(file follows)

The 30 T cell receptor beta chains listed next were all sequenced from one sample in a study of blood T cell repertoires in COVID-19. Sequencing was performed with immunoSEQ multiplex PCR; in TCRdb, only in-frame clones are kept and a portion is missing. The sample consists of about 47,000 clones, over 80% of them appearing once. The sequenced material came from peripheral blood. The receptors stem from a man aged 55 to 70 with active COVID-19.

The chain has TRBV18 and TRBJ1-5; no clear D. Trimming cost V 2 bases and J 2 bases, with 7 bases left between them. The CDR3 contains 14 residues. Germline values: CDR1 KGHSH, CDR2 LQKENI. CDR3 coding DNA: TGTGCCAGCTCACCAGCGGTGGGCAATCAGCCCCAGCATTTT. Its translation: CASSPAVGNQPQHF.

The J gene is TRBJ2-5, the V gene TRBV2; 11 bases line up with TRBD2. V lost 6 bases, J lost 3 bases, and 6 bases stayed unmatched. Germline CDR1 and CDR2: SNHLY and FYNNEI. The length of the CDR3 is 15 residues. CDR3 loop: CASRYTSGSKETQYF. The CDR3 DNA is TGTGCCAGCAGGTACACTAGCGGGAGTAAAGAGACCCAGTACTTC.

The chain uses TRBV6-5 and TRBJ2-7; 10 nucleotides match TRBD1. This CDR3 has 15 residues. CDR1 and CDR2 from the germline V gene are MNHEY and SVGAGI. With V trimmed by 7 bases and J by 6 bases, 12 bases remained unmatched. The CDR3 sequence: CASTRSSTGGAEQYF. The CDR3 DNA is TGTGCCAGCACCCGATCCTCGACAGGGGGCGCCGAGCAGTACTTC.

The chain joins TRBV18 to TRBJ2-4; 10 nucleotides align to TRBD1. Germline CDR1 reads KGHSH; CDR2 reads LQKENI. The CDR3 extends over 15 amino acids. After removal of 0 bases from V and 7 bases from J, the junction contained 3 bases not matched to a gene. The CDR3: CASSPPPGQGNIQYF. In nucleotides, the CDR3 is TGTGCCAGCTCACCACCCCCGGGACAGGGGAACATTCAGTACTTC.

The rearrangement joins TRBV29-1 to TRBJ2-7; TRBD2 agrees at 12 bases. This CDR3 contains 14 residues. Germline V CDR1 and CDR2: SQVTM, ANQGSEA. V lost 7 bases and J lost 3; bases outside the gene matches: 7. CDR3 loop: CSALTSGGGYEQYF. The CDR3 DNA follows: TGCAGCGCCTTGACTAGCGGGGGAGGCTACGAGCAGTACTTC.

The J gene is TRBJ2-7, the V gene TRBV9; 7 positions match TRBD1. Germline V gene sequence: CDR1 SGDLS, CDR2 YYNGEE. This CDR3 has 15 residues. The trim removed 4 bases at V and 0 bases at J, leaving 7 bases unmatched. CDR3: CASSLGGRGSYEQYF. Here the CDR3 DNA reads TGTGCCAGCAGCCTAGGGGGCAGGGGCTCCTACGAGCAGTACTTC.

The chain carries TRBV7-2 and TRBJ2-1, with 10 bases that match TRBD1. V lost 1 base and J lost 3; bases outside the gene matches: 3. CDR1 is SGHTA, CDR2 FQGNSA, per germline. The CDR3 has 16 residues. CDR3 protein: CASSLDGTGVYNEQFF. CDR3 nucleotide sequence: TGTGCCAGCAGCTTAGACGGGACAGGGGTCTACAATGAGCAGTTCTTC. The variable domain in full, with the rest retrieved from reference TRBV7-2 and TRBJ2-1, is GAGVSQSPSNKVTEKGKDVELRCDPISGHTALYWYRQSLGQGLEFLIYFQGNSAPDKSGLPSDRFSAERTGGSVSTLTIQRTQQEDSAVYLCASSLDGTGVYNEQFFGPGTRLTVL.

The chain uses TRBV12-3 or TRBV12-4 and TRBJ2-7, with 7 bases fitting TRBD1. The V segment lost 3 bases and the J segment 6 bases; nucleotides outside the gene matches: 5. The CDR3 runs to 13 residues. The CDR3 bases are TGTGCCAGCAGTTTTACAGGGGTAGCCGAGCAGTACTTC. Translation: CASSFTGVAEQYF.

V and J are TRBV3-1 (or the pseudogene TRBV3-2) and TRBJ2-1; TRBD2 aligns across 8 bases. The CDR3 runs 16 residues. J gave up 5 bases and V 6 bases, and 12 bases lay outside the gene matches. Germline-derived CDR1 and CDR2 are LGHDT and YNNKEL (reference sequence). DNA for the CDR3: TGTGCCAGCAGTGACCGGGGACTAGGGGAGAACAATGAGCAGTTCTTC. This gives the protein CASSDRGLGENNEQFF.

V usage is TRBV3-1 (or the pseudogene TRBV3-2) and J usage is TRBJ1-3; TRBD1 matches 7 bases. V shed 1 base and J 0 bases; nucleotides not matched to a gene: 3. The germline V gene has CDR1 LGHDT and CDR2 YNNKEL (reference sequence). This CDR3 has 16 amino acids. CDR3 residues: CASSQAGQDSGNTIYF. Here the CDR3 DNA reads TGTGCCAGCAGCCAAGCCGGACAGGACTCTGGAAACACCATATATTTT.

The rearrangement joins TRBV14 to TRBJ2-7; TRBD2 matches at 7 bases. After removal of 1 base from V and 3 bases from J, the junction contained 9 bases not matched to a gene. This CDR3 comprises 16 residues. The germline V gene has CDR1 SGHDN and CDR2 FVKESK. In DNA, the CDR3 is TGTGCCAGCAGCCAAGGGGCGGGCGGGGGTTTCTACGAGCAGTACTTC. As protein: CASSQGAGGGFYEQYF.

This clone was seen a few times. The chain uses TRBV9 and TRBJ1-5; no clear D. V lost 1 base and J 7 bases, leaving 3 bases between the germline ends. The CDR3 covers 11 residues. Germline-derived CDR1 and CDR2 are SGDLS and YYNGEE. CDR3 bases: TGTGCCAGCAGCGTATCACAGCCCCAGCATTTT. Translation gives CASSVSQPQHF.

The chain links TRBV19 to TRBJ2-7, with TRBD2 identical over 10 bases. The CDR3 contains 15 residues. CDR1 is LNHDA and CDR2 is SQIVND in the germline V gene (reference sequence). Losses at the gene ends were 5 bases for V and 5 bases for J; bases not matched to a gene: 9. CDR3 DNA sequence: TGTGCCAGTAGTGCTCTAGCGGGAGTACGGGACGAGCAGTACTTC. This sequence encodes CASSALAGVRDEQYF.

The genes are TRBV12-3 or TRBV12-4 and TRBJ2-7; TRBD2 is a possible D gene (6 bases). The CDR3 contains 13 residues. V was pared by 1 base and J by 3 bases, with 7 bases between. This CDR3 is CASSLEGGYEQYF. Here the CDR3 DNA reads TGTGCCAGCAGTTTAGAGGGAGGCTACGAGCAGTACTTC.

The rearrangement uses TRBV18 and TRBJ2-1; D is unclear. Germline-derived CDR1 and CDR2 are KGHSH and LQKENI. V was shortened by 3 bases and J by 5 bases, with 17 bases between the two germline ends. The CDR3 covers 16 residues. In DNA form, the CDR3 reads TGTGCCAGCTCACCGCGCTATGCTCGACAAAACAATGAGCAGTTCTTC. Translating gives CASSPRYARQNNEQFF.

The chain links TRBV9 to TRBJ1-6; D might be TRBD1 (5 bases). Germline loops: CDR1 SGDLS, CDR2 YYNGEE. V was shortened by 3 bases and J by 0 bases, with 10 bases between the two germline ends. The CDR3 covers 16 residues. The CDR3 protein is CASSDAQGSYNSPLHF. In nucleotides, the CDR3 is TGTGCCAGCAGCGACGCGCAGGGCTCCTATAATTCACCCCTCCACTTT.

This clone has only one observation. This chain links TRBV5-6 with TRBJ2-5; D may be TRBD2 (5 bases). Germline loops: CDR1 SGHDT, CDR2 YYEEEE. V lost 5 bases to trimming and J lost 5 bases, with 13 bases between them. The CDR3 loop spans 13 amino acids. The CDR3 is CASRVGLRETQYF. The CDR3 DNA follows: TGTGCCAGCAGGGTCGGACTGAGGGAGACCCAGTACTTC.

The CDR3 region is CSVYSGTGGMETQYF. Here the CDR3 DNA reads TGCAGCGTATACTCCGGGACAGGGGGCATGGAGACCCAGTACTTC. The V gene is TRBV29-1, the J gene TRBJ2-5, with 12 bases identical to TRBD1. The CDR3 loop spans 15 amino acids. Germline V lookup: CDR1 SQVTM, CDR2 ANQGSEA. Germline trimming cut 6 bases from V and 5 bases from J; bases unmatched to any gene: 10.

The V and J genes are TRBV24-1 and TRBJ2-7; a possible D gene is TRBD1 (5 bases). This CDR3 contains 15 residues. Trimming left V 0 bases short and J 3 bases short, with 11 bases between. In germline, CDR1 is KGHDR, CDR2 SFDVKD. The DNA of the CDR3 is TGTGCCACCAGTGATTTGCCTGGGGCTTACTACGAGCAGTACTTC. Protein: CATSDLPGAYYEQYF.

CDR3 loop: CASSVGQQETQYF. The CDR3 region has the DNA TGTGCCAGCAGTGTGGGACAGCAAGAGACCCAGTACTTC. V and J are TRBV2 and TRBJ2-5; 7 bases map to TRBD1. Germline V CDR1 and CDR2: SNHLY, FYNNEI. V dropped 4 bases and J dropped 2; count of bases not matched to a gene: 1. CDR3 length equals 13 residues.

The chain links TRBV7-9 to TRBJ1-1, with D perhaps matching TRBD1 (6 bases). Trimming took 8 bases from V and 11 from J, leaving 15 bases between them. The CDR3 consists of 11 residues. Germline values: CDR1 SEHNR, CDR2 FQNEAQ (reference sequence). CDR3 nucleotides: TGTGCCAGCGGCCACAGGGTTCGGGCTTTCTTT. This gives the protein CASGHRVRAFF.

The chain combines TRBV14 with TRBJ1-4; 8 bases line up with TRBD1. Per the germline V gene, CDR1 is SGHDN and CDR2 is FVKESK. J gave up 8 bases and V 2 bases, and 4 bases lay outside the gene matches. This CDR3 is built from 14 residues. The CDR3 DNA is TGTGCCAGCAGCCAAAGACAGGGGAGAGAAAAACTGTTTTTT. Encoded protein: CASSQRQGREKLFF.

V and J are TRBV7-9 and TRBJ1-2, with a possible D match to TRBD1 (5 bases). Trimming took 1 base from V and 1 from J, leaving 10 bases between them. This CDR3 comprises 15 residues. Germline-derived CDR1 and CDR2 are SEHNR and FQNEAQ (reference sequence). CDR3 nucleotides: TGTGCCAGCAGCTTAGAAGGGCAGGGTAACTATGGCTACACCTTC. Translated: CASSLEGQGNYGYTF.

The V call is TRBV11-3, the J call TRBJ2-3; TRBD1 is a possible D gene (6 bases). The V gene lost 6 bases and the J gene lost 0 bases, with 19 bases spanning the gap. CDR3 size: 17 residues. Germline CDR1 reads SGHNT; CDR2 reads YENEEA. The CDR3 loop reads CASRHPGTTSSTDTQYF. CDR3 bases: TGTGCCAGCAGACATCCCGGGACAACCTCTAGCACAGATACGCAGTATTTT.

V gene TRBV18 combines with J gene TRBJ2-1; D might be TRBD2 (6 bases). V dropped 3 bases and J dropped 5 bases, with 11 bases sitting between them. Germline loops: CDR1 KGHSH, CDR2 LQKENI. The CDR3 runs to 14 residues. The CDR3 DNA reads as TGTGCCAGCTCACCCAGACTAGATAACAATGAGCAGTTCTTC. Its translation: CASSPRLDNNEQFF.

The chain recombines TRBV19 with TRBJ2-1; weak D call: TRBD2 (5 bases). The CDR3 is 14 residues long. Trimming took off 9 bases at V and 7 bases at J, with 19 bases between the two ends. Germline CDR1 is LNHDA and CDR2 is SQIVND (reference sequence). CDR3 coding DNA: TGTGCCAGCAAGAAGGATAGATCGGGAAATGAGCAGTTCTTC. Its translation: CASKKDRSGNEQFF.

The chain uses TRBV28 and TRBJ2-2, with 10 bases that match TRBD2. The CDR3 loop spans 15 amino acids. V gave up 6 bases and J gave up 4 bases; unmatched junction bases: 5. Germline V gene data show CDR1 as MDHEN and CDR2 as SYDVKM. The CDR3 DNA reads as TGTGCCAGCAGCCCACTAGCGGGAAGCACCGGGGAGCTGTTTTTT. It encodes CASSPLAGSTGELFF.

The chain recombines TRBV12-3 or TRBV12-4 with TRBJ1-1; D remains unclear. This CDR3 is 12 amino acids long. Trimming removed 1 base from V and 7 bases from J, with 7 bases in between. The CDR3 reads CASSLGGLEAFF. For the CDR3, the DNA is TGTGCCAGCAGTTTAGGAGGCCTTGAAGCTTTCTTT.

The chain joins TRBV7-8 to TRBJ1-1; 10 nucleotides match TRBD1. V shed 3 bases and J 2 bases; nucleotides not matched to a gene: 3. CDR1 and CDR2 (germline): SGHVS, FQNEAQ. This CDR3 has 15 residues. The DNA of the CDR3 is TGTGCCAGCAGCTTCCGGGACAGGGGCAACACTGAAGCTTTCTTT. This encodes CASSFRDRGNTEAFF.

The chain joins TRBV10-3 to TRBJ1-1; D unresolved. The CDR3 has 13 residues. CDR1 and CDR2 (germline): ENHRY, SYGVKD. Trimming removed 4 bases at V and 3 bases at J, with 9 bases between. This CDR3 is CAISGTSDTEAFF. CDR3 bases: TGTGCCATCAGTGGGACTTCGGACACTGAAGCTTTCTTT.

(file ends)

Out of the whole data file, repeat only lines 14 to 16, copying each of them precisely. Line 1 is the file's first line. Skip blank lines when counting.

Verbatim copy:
The chain links TRBV19 to TRBJ2-7, with TRBD2 identical over 10 bases. The CDR3 contains 15 residues. CDR1 is LNHDA and CDR2 is SQIVND in the germline V gene (reference sequence). Losses at the gene ends were 5 bases for V and 5 bases for J; bases not matched to a gene: 9. CDR3 DNA sequence: TGTGCCAGTAGTGCTCTAGCGGGAGTACGGGACGAGCAGTACTTC. This sequence encodes CASSALAGVRDEQYF.

The genes are TRBV12-3 or TRBV12-4 and TRBJ2-7; TRBD2 is a possible D gene (6 bases). The CDR3 contains 13 residues. V was pared by 1 base and J by 3 bases, with 7 bases between. This CDR3 is CASSLEGGYEQYF. Here the CDR3 DNA reads TGTGCCAGCAGTTTAGAGGGAGGCTACGAGCAGTACTTC.

The rearrangement uses TRBV18 and TRBJ2-1; D is unclear. Germline-derived CDR1 and CDR2 are KGHSH and LQKENI. V was shortened by 3 bases and J by 5 bases, with 17 bases between the two germline ends. The CDR3 covers 16 residues. In DNA form, the CDR3 reads TGTGCCAGCTCACCGCGCTATGCTCGACAAAACAATGAGCAGTTCTTC. Translating gives CASSPRYARQNNEQFF.